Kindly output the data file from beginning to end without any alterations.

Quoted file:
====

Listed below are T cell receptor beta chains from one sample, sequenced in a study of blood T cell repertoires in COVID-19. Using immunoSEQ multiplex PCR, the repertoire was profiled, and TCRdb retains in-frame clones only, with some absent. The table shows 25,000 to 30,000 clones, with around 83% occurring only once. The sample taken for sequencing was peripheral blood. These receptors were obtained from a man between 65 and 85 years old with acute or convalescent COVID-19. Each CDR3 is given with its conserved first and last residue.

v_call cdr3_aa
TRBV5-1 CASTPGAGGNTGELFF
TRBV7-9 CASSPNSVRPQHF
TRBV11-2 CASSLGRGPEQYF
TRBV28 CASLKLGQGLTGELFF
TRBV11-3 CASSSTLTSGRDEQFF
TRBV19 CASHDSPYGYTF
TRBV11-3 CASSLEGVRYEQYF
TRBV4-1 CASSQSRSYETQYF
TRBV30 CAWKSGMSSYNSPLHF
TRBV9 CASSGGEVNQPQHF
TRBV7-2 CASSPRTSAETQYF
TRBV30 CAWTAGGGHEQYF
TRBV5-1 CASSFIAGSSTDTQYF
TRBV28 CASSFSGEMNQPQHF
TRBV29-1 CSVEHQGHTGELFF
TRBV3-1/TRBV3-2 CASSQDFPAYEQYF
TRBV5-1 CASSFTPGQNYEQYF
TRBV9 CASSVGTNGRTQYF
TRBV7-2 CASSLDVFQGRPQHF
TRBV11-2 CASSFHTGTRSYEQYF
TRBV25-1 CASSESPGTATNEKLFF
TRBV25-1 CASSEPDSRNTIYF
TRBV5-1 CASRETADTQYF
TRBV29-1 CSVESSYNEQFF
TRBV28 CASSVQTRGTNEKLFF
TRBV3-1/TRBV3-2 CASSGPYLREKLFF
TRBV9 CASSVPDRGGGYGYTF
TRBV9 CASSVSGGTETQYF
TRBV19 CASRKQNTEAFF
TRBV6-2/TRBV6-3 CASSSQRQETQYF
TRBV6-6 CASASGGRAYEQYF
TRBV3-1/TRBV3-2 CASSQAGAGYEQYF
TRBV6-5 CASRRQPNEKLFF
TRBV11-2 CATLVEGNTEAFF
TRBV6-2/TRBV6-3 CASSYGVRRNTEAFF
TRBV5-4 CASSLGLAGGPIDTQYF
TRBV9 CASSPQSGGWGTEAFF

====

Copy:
Listed below are T cell receptor beta chains from one sample, sequenced in a study of blood T cell repertoires in COVID-19. Using immunoSEQ multiplex PCR, the repertoire was profiled, and TCRdb retains in-frame clones only, with some absent. The table shows 25,000 to 30,000 clones, with around 83% occurring only once. The sample taken for sequencing was peripheral blood. These receptors were obtained from a man between 65 and 85 years old with acute or convalescent COVID-19. Each CDR3 is given with its conserved first and last residue.

v_call cdr3_aa
TRBV5-1 CASTPGAGGNTGELFF
TRBV7-9 CASSPNSVRPQHF
TRBV11-2 CASSLGRGPEQYF
TRBV28 CASLKLGQGLTGELFF
TRBV11-3 CASSSTLTSGRDEQFF
TRBV19 CASHDSPYGYTF
TRBV11-3 CASSLEGVRYEQYF
TRBV4-1 CASSQSRSYETQYF
TRBV30 CAWKSGMSSYNSPLHF
TRBV9 CASSGGEVNQPQHF
TRBV7-2 CASSPRTSAETQYF
TRBV30 CAWTAGGGHEQYF
TRBV5-1 CASSFIAGSSTDTQYF
TRBV28 CASSFSGEMNQPQHF
TRBV29-1 CSVEHQGHTGELFF
TRBV3-1/TRBV3-2 CASSQDFPAYEQYF
TRBV5-1 CASSFTPGQNYEQYF
TRBV9 CASSVGTNGRTQYF
TRBV7-2 CASSLDVFQGRPQHF
TRBV11-2 CASSFHTGTRSYEQYF
TRBV25-1 CASSESPGTATNEKLFF
TRBV25-1 CASSEPDSRNTIYF
TRBV5-1 CASRETADTQYF
TRBV29-1 CSVESSYNEQFF
TRBV28 CASSVQTRGTNEKLFF
TRBV3-1/TRBV3-2 CASSGPYLREKLFF
TRBV9 CASSVPDRGGGYGYTF
TRBV9 CASSVSGGTETQYF
TRBV19 CASRKQNTEAFF
TRBV6-2/TRBV6-3 CASSSQRQETQYF
TRBV6-6 CASASGGRAYEQYF
TRBV3-1/TRBV3-2 CASSQAGAGYEQYF
TRBV6-5 CASRRQPNEKLFF
TRBV11-2 CATLVEGNTEAFF
TRBV6-2/TRBV6-3 CASSYGVRRNTEAFF
TRBV5-4 CASSLGLAGGPIDTQYF
TRBV9 CASSPQSGGWGTEAFF